European politicians, companies and activists have called for green investments to restart growth after the coronavirus pandemic, saying that fighting climate change and promoting biodiversity would rebuild stronger economies.
The European Union is heading into a strong recession brought on by the outbreak, but divided on how to finance the economic recovery, and the ailing south advocates joint debt issuance against opposition from the fiscally conservative north.
Reuters reported that EU leaders will meet next week to discuss the recovery plan, a group of 180 political decision makers, business leaders, unions, campaign groups and think tanks urged the bloc to adopt green stimulus measures. . "After the crisis, it will be time to rebuild," they said in a letter.
"The transition to a climate neutral economy, the protection of biodiversity and the transformation of agri-food systems have the potential to rapidly generate jobs, growth and contribute to the construction of more resilient societies," they added.
Signatories included ministers from 10 countries from Italy to Luxembourg, 79 EU politicians and CEOs from Jean-Paul Agon of L'Oreal to Jesper Brodin of IKEA and Emmanuel Faber of Danone.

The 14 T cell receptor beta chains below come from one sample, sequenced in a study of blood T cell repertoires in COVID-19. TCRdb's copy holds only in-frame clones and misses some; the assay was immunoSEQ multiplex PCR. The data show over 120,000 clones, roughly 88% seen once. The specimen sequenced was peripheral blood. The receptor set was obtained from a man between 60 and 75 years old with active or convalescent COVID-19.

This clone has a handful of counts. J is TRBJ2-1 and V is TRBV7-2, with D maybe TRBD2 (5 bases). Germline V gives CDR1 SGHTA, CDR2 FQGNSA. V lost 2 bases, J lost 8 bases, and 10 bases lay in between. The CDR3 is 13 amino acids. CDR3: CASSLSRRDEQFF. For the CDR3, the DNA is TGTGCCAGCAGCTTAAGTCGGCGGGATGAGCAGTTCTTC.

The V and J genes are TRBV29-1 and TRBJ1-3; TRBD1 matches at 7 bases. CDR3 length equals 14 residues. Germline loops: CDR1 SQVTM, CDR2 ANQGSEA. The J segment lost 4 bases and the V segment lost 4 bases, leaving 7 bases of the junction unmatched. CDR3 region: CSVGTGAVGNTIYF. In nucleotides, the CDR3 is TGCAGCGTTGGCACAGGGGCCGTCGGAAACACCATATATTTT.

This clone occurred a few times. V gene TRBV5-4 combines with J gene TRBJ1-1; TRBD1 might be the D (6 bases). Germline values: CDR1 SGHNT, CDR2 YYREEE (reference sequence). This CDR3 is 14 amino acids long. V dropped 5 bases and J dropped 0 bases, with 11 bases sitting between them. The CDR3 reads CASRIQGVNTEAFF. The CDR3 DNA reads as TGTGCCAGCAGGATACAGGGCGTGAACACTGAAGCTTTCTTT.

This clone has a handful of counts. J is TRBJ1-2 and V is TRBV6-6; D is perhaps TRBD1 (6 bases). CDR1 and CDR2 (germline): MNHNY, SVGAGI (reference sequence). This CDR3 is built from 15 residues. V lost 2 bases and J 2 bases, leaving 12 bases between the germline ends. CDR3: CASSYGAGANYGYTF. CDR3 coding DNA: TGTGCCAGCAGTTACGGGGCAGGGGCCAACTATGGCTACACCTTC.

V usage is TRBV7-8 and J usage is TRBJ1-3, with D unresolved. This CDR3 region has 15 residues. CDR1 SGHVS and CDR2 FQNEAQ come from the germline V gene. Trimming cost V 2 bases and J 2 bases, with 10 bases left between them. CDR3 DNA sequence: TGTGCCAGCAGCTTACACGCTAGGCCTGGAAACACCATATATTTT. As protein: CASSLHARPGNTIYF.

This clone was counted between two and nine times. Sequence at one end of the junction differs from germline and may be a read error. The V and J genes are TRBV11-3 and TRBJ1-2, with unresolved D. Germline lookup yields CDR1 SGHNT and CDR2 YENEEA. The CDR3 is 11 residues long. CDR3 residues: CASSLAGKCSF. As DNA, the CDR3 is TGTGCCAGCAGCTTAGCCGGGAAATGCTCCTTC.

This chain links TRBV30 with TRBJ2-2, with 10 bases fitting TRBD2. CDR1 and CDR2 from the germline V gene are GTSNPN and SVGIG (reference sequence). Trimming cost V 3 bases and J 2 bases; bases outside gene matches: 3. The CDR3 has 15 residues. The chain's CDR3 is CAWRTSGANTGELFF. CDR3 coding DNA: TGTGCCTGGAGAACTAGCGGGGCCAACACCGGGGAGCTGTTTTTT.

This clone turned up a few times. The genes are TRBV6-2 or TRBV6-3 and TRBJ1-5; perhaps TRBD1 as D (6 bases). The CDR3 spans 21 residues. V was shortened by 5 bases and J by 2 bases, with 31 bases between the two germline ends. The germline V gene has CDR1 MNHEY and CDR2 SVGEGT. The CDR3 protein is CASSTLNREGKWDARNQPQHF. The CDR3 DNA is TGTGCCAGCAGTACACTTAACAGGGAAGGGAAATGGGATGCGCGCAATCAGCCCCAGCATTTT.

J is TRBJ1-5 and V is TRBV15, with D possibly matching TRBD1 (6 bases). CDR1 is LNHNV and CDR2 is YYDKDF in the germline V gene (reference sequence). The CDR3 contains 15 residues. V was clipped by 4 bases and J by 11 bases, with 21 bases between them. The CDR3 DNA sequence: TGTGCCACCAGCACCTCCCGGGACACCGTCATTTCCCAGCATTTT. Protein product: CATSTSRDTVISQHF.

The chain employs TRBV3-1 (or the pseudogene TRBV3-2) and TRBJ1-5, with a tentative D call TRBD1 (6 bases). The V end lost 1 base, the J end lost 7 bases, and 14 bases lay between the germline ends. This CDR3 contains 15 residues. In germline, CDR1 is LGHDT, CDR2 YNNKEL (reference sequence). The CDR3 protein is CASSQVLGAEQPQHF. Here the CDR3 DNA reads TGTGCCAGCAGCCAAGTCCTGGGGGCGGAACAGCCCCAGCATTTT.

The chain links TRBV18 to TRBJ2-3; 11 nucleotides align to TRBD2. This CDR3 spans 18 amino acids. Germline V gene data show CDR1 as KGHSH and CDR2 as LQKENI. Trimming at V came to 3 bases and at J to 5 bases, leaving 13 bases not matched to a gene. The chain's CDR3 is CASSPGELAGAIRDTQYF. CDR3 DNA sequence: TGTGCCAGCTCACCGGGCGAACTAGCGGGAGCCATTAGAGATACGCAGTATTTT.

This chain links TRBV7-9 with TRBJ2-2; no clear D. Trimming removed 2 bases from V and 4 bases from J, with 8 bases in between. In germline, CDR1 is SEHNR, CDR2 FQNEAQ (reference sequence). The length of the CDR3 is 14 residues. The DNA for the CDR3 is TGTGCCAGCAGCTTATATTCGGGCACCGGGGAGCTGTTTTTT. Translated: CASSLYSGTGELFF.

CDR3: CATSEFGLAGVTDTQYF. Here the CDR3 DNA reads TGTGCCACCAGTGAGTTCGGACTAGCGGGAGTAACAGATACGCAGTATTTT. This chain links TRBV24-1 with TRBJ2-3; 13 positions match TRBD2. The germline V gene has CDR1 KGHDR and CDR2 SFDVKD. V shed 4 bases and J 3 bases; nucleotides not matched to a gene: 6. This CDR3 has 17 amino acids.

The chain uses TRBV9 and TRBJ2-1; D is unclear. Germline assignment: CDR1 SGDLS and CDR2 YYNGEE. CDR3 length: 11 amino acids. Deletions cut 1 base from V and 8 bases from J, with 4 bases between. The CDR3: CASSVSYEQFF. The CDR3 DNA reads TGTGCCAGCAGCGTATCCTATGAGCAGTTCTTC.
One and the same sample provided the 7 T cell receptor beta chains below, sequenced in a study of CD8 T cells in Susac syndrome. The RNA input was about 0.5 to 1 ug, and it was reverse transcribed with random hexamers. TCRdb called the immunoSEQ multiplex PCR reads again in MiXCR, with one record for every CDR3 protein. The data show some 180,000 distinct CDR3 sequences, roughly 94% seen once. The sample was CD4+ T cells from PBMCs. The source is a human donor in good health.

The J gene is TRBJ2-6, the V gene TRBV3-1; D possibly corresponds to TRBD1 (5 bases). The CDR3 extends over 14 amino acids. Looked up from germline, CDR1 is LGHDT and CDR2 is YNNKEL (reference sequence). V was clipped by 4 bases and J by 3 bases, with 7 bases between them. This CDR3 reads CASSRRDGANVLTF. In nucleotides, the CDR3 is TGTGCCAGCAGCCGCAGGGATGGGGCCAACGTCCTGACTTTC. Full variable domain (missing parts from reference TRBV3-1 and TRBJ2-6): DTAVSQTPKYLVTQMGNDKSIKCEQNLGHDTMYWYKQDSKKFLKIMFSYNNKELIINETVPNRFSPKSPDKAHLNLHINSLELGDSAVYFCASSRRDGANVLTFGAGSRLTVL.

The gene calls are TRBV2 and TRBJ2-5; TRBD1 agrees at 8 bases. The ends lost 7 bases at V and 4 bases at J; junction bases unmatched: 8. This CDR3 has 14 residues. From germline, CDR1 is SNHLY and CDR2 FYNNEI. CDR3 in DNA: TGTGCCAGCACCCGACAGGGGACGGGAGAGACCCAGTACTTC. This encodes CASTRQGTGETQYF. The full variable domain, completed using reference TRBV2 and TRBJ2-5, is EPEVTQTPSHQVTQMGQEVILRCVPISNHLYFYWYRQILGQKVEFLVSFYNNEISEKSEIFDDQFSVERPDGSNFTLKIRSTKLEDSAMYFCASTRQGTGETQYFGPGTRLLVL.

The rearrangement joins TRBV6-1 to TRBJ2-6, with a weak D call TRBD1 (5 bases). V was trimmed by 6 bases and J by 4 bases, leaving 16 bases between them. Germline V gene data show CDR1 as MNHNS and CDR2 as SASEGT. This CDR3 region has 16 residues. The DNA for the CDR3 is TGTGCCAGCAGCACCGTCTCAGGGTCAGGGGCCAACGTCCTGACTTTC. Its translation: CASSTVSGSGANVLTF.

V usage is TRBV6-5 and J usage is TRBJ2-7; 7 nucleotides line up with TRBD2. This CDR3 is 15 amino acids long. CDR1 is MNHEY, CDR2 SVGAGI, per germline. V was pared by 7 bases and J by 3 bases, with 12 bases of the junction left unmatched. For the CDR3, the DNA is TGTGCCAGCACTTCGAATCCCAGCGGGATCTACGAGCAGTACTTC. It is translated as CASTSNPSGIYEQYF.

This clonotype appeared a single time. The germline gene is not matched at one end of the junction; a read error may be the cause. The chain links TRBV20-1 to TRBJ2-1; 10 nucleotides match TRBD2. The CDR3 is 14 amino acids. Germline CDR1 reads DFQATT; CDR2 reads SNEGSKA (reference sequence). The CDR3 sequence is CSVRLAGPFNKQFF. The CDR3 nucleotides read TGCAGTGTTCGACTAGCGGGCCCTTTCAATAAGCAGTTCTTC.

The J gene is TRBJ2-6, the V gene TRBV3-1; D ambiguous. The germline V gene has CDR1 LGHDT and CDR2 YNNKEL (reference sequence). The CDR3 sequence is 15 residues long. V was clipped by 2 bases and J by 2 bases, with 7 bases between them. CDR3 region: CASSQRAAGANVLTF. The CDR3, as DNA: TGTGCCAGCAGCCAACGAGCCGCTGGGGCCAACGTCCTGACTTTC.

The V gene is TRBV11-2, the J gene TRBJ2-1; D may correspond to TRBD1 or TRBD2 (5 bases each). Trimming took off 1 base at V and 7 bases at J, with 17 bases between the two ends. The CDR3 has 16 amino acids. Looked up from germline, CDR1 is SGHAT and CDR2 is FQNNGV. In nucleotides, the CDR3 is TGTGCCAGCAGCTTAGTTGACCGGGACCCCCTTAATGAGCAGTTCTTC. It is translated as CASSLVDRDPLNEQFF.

Calling the fallout from the coronavirus pandemic a shock worse than the financial crisis of 2008, the signatories said rescue measures should advance the EU Green Deal policy package, which aims to bring the bloc of 27 nations to net greenhouse gas emissions by 2050.
Calls for an EU green recovery have increased in recent days, after European finance ministers agreed to support for their coronavirus-hit economies but left open the question of how to finance the bloc's recovery.
Ten EU countries, along with Germany, France and Greece over the weekend, have signed a separate open letter urging the EU to ensure its rescue package supports the Green Deal.
Poland and the Czech Republic are among the countries calling on the EU to ease climate policies amid the pandemic.
Some asset managers also call on governments to design economic rescue packages to accelerate a low-carbon transition.
"Investors are definitely getting bolder by now wanting to push the post-COVID reconstruction debate toward broader sustainability and resilience," said Michael Hugman, portfolio manager at Asset Manager NinetyOne in London.
Pascal Canfin, a liberal French EU politician who initiated the last letter, said: “The COVID-19 crisis did not make the climate crisis disappear” and sentenced: “If we relaunch the economy in the wrong direction, we will hit the wall of the crisis climatic ”.